Which type of epidemiological study?

Alan J. Silman, Gary J. Macfarlane, and Tatiana Macfarlane

The article below outlines some of the main types of epidemiological studies to help you decide which one is more appropriate for your research.

Assuming there is a scientific hypothesis which is suitably answered by an epidemiological approach, the subsequent decision is which type of study is appropriate. The decision will be based not only on methodological but also on practical considerations. A compromise will need to be made—to undertake a study which can be conducted within the budget and time available and which delivers information which is suitable for answering the hypothesis.

Observational Studies

Cross-sectional study

A cross-sectional study studies a whole population or a random sample of a population and collects information about current disease state (i.e. prevalent disease) and also measures exposures of interest. In some instances, the study may base determination of disease status on a period of time. The principal advantages of the cross-sectional study are normally that it is relatively inexpensive and can be conducted within a short timescale. The principal disadvantage is the lack of information on temporality of disease state and exposures.

The case–control study

In this type of study, persons with the disease of interest are identified (cases) together with a sample of those without the disease (controls). The cases and controls are then compared with respect to their exposure to potential risk factors. The case–control approach is particularly suitable when the disease is rare, and when the aim is to investigate the effect of many exposures on one disease.

The cohort study

A cohort study involves one or more groups of subjects, defined by their exposure status and free of the disease of interest, being followed through time to identify disease onset. The purpose is to determine whether initial exposure status influences risk of subsequent disease. Two particular types of cohort study are the prospective cohort study and the retrospective cohort study. In the prospective approach, cohort(s) are identified by their exposure status presently and are followed-up to determine any future disease onset. The retrospective approach identifies the exposure status of cohort(s) in the past and in a parallel sense they are ‘followed-up’ until the present time, when their disease status is determined. The latter approach will undoubtedly be quicker and less expensive, but may not always be appropriate or possible. The major advantages of a prospective study are that it can be determined which exposure is measured and how.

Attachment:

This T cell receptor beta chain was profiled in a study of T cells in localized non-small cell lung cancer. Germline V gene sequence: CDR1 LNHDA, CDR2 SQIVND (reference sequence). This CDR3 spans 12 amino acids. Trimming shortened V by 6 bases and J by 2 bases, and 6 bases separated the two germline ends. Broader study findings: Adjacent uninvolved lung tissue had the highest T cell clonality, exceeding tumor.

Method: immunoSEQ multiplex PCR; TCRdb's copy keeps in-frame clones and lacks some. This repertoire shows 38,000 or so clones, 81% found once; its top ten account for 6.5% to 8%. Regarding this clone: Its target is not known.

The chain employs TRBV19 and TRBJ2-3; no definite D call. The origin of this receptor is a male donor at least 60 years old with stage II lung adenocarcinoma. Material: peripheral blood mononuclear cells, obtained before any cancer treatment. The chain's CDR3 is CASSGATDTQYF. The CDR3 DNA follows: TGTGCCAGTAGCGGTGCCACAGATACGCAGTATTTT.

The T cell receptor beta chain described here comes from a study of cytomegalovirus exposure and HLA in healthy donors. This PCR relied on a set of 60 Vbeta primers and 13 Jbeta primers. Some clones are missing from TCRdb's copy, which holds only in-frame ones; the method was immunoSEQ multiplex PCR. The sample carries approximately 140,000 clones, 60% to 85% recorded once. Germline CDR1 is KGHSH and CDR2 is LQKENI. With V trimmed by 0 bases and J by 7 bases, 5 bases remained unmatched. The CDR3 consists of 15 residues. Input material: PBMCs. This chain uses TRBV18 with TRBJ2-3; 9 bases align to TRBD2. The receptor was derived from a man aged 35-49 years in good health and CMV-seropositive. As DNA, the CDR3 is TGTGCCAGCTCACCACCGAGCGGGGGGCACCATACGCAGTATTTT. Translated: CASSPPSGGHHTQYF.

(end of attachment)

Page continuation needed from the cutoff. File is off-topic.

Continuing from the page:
Randomized controlled trials

All the study designs previously discussed in this article are observational (i.e. they are studying free-living populations who make a choice about their lifestyle, work, and so on). As discussed this means that certain habits tend to cluster in individuals -such as alcohol drinking, smoking- and this means it is difficult to disentangle their individual effects. In randomized controlled trials researchers randomly allocate exposures to individuals. Participants enter a study and then their allocation to an arm of the study is determined randomly, although there may be stratification to ensure certain key characteristics are balanced between studies. What need to be taken into consideration is that persons agreeing to take part in a trial may not be representative of the wider population. It is apparent that many questions can be addressed by several different study designs and thus the decision has to be made as to the most appropriate design to answer a particular question. The choice is often between feasibility, that is, obtaining an answer within a required timescale, and validity (i.e. obtaining the most accurate answer). Common sense dictates that one without the other negates the value of undertaking the study and also that the two are not mutually exclusive. The decision is normally based on an appraisal of both scientific and logistic considerations.

Alan J. Silman is a Professor of Musculoskeletal Health (Botnar Research Institute, Nuffield Department of Orthopaedics, Rheumatology and Musculoskeletal Sciences, University of Oxford).
Gary J. Macfarlane is a Professor of Epidemiology and Deputy Director of the Institute of Applied Health Sciences at the University of Aberdeen.
Tatiana Macfarlane is a Honary Reader at the Institute of Applied Health Sciences (School of Medicine of the University of Aberdeen).

This is an edited extract from the full chapter ‘Which type of epidemiological study?’ from Epidemiological Studies: A Practical Guide (3rd edition.), (OUP, 2018).